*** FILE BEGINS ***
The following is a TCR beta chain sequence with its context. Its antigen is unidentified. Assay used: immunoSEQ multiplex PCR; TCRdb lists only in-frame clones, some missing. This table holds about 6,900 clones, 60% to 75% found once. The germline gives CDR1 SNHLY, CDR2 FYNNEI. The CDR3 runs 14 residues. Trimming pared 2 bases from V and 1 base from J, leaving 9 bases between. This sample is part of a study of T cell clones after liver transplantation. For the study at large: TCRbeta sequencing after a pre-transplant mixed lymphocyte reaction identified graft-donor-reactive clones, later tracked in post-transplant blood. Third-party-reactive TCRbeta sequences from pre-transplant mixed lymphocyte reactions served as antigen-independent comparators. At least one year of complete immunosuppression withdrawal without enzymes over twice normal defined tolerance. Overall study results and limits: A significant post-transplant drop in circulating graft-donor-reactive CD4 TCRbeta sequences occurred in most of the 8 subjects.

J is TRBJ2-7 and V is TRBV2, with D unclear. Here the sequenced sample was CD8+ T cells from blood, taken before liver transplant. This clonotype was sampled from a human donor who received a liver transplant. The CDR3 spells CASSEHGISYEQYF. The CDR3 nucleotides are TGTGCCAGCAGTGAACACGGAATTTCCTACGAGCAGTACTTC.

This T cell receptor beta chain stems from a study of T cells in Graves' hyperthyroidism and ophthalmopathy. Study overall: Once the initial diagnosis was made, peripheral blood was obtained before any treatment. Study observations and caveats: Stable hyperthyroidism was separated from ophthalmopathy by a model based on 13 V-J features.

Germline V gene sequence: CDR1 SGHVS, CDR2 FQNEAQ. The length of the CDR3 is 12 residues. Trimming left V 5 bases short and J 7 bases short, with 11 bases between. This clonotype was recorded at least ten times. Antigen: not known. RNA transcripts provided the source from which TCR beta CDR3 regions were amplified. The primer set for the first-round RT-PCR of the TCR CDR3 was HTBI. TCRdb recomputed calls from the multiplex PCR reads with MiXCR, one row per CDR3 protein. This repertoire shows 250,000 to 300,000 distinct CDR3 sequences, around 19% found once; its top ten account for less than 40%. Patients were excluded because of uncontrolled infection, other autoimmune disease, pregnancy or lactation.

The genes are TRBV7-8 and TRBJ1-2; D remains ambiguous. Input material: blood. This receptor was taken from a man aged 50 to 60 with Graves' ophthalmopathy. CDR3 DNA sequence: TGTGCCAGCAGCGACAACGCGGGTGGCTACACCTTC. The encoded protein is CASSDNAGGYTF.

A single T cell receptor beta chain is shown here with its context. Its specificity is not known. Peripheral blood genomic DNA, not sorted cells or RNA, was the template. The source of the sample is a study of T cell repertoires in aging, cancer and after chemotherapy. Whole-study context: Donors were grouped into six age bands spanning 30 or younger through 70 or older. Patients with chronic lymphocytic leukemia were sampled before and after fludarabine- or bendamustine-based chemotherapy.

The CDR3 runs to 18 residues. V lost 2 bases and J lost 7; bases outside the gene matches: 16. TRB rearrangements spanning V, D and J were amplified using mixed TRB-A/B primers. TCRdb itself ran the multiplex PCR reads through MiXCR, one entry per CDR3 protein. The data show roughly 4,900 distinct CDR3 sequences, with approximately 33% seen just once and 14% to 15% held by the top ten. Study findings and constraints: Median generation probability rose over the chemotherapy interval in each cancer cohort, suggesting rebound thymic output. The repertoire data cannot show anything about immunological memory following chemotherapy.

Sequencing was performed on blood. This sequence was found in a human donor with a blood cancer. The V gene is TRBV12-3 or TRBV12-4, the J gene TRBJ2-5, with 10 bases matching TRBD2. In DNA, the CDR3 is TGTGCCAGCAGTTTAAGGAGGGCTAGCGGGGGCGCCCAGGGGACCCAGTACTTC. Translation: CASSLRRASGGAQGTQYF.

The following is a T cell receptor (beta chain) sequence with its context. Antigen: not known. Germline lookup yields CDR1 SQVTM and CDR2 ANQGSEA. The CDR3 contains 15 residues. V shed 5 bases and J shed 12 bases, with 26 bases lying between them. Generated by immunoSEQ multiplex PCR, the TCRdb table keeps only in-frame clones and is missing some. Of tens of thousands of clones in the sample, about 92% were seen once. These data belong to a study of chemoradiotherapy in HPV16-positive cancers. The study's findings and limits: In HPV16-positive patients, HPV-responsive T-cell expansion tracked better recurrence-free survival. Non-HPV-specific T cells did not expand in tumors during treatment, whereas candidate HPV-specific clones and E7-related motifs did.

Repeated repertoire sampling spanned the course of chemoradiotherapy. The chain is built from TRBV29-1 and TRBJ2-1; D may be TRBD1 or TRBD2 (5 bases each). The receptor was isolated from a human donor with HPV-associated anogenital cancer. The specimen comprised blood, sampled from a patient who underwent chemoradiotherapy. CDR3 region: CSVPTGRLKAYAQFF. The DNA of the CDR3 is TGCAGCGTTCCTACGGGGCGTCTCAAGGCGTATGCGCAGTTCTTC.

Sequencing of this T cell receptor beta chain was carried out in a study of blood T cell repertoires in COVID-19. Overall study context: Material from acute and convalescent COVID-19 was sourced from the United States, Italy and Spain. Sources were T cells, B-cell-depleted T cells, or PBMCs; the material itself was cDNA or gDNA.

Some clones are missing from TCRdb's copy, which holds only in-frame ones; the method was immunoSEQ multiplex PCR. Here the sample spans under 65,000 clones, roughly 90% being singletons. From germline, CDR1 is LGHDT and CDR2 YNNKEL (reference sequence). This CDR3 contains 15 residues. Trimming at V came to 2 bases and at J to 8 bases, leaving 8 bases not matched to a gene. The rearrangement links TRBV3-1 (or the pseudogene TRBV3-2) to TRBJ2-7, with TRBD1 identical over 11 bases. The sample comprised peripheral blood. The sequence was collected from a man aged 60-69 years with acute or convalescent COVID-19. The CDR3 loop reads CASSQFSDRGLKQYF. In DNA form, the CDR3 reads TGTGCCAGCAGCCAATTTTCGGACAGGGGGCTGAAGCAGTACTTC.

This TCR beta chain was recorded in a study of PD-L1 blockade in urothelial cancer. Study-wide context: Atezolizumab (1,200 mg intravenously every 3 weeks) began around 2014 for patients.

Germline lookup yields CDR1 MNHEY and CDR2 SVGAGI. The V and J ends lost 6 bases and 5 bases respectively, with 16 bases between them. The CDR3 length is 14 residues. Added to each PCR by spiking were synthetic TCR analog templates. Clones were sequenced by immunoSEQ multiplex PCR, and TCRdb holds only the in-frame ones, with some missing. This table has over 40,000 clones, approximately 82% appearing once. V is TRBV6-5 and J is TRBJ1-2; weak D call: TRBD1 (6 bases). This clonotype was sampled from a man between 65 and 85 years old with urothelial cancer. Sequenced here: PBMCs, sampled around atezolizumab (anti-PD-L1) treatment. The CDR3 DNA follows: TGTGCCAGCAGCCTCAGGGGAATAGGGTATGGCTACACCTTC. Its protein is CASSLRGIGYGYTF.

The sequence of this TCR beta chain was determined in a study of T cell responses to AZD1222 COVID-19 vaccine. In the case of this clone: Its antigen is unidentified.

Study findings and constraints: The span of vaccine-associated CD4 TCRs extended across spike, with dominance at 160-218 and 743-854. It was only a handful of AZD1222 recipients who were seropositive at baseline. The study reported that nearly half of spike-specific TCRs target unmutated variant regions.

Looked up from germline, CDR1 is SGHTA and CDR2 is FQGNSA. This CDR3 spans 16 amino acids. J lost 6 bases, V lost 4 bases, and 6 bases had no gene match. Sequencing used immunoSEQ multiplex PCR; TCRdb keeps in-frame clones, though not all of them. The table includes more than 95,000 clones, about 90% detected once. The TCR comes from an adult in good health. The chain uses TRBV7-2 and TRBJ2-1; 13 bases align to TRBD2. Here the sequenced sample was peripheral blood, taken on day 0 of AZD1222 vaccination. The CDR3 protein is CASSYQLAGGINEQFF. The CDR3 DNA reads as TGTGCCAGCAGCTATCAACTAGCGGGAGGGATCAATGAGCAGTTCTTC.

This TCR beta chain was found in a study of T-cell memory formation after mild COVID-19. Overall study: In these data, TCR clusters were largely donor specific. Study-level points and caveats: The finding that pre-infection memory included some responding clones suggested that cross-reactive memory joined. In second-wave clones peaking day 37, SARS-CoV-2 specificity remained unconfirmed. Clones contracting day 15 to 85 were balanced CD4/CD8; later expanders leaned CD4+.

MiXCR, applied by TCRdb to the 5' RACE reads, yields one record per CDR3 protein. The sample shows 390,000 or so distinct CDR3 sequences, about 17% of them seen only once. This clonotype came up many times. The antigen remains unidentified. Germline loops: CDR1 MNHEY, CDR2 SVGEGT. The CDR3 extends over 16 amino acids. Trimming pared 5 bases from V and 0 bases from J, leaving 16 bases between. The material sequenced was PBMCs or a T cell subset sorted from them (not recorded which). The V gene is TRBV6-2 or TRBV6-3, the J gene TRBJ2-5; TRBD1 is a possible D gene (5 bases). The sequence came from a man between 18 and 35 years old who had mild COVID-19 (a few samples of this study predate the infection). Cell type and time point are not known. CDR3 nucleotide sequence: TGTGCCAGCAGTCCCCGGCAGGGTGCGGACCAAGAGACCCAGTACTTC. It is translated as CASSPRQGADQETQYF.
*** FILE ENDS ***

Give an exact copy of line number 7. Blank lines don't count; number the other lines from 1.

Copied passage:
The CDR3 runs to 18 residues. V lost 2 bases and J lost 7; bases outside the gene matches: 16. TRB rearrangements spanning V, D and J were amplified using mixed TRB-A/B primers. TCRdb itself ran the multiplex PCR reads through MiXCR, one entry per CDR3 protein. The data show roughly 4,900 distinct CDR3 sequences, with approximately 33% seen just once and 14% to 15% held by the top ten. Study findings and constraints: Median generation probability rose over the chemotherapy interval in each cancer cohort, suggesting rebound thymic output. The repertoire data cannot show anything about immunological memory following chemotherapy.